Mr. REID. Mr. President, in the two decades since the Violence Against Women Act passed--it passed with a very strong vote, a bipartisan vote here in the Senate, and then in the House at the time--incidents of domestic violence have fallen by more than half, by as much as 53 percent. The law has helped millions of women and children escape their attackers and get the justice they deserve. It is a landmark piece of legislation. That is why Congress twice reauthorized this legislation without a hint of controversy or a moment of delay.
But despite the overwhelming evidence this legislation saves lives and protects women, House Republicans used every procedural trick known to Congress to block its reauthorization last Congress. Despite strong bipartisan support here in the Senate, Republicans in the House refused to join the effort to renew our national commitment to ending domestic violence.
Allowing partisan delays to put women's lives at risk is simply shameful. If House Republicans believe domestic violence is no longer a problem in this country, they are wrong. Every day three women in America die at the hands of their abusers. Every day many women escape with their lives but with the physical and emotional scars of the abuse that exists.
More than one-third of women in this country have been victims of violence, sexual assault, or stalking by a partner--one-third of the women in this country have been victims of violence, sexual assault, or stalking by a partner. It is in our power to help, and it is unthinkable that Republicans in the House would prevent us from taking action and again refuse to do anything, as they did last Congress.
Victims of violence and law enforcement officials who support them have already waited too long for Congress to act. This week, the Senate will pass a strong bipartisan reauthorization of the Violence Against Women Act. This is something that was put forward by the chairman of that committee, the Judiciary Committee, Senator Leahy. He has worked hard on it. He did everything possible last Congress to get this done. Because of the House's intransigence, they refused to do anything in spite of his work.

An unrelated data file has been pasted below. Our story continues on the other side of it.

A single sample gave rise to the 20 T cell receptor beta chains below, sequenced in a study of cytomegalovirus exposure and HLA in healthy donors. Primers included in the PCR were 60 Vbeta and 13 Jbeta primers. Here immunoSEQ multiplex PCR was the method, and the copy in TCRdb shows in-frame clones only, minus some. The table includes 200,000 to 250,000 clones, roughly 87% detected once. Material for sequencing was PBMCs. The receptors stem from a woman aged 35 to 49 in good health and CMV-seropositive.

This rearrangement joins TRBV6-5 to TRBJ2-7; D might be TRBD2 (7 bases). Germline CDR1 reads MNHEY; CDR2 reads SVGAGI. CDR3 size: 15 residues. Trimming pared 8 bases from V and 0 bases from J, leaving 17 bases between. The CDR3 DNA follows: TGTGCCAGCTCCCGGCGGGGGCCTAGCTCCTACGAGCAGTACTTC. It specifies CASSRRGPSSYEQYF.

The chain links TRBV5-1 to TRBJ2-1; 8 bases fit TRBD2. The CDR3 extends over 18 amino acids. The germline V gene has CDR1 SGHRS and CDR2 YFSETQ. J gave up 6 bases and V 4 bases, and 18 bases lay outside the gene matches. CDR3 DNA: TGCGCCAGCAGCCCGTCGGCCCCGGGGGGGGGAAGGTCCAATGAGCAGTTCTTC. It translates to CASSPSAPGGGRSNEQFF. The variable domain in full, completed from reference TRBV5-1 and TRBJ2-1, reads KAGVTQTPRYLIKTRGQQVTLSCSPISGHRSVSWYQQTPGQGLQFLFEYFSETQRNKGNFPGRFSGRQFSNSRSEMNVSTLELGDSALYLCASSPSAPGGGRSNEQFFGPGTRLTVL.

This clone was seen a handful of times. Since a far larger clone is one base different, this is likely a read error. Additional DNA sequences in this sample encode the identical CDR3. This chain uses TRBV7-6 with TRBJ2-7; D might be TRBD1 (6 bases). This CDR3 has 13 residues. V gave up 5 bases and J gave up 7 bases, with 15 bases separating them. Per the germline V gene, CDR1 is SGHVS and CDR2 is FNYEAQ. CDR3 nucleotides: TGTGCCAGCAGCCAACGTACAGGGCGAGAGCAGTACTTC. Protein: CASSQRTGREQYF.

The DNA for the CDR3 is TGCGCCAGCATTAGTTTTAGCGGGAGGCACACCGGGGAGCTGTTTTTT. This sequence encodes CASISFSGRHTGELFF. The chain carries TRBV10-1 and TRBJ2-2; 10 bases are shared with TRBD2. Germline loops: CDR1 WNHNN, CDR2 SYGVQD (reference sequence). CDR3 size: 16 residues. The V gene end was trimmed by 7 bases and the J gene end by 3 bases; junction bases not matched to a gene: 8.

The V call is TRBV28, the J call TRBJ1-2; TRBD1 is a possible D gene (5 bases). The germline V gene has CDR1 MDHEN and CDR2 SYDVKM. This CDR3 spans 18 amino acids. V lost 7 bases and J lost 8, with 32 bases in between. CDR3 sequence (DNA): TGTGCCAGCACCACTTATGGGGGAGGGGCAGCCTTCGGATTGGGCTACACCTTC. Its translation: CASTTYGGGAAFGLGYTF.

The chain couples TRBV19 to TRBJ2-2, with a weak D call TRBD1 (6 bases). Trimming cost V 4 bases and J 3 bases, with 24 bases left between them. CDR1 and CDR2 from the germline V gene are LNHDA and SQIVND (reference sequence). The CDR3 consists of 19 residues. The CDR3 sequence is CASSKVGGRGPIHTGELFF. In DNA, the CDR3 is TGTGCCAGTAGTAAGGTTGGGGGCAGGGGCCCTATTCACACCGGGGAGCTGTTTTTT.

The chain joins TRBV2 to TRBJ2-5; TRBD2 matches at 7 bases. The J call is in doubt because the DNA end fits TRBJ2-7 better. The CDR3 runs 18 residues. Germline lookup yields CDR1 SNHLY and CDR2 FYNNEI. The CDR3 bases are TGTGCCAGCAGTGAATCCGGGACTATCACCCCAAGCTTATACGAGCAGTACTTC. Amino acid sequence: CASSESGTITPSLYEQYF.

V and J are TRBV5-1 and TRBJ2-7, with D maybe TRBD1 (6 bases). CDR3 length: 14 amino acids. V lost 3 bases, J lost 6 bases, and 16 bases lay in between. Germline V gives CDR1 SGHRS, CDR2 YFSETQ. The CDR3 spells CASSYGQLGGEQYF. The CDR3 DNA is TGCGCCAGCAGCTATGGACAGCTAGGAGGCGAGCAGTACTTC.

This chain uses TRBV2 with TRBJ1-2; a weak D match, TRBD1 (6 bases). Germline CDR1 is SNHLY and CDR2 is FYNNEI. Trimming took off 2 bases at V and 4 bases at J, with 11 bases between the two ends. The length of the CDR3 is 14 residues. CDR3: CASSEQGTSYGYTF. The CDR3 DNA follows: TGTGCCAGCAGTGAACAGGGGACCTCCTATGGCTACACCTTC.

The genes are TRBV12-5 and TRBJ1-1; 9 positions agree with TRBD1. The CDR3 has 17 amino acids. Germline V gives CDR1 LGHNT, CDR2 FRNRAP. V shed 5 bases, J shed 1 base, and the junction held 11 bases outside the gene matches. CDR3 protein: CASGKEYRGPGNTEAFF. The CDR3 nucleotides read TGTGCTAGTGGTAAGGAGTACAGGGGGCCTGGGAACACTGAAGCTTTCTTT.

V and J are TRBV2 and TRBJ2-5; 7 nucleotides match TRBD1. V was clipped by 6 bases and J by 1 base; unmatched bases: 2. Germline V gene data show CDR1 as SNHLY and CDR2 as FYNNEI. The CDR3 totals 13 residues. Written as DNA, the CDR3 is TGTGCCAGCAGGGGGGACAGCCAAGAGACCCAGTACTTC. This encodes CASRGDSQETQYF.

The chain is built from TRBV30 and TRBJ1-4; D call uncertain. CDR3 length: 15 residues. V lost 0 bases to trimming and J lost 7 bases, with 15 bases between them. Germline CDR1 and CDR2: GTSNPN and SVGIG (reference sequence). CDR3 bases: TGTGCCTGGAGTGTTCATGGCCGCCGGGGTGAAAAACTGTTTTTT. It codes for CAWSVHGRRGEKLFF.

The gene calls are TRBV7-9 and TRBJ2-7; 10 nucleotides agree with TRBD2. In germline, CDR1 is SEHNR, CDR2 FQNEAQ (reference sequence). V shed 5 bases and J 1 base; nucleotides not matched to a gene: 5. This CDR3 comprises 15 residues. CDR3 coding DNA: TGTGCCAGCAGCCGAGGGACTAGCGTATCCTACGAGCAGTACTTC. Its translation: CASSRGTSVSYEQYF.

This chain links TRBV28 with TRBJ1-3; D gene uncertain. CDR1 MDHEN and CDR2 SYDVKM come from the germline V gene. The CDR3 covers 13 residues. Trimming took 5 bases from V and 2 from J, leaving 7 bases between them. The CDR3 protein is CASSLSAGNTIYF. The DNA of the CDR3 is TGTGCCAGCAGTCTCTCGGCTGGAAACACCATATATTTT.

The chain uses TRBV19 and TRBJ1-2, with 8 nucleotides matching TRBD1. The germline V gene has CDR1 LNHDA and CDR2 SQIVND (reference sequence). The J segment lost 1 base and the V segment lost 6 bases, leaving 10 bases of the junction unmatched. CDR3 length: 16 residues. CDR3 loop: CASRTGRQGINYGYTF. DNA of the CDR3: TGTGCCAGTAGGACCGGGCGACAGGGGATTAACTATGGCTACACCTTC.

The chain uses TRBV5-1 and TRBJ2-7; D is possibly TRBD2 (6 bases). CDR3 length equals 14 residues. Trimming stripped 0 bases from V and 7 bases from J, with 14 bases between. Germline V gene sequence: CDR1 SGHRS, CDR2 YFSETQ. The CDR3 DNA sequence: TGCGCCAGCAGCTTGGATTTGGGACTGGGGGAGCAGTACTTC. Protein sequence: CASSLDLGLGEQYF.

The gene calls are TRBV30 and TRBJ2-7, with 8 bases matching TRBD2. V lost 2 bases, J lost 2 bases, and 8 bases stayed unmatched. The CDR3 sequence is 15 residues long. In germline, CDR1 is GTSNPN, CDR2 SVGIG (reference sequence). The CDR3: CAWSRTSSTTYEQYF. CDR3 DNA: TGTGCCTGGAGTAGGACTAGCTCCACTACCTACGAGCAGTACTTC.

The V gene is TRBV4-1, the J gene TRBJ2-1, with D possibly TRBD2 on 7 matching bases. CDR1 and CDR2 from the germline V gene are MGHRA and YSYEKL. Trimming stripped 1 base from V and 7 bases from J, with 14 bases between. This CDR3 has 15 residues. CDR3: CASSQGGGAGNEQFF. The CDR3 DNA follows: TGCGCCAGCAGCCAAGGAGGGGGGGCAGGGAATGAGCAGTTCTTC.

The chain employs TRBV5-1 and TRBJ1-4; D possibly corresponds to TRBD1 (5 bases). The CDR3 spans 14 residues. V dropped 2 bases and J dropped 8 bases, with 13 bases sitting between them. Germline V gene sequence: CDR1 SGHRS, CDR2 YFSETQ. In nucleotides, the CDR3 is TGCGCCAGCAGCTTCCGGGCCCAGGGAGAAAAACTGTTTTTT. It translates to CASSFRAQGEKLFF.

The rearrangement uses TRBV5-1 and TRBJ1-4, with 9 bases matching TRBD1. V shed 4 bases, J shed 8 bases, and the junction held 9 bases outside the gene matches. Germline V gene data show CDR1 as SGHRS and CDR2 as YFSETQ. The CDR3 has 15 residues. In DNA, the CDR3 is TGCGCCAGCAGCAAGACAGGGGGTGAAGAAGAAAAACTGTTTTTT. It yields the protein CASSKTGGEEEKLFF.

I thank Chairman Leahy, Senator Murray, and the women of the Senate for their leadership on this issue. I am pleased so many of my Senate colleagues have expressed support for swift action on this legislation, and especially so many Senate Republicans have supported this legislation. The Senate will not allow women to be denied the protection they need and deserve.
We must ensure law enforcement has the means to stop these horrible crimes. We must guarantee communities have the resources to support victims regardless of sexual orientation, immigration status, or where they live, as they heal. Every victim of domestic violence deserves the same vigorous protections under the law. Because of the unique nature of the crime, combating domestic violence and protecting those affected also requires unique tools. Reauthorizing this act would help law enforcement continue to develop effective strategies to prosecute cases involving violent crimes against women. It would provide funding for shelters and transitional housing programs for victims of domestic violence and sexual assault and help victims become independent. It would make legal assistance available to victims of violence and safeguard children and youth affected by dating violence and stalking.
Although the Violence Against Women Act expired in 2011, many of the programs established under the law have been funded by continuing resolutions. But not everything. A full reauthorization of this law is necessary to ensure authorities have all the resources they need to fight domestic violence. So I hope the Senate's bipartisan action this week will send a strong message to House Republican leaders that further partisan delay is unacceptable.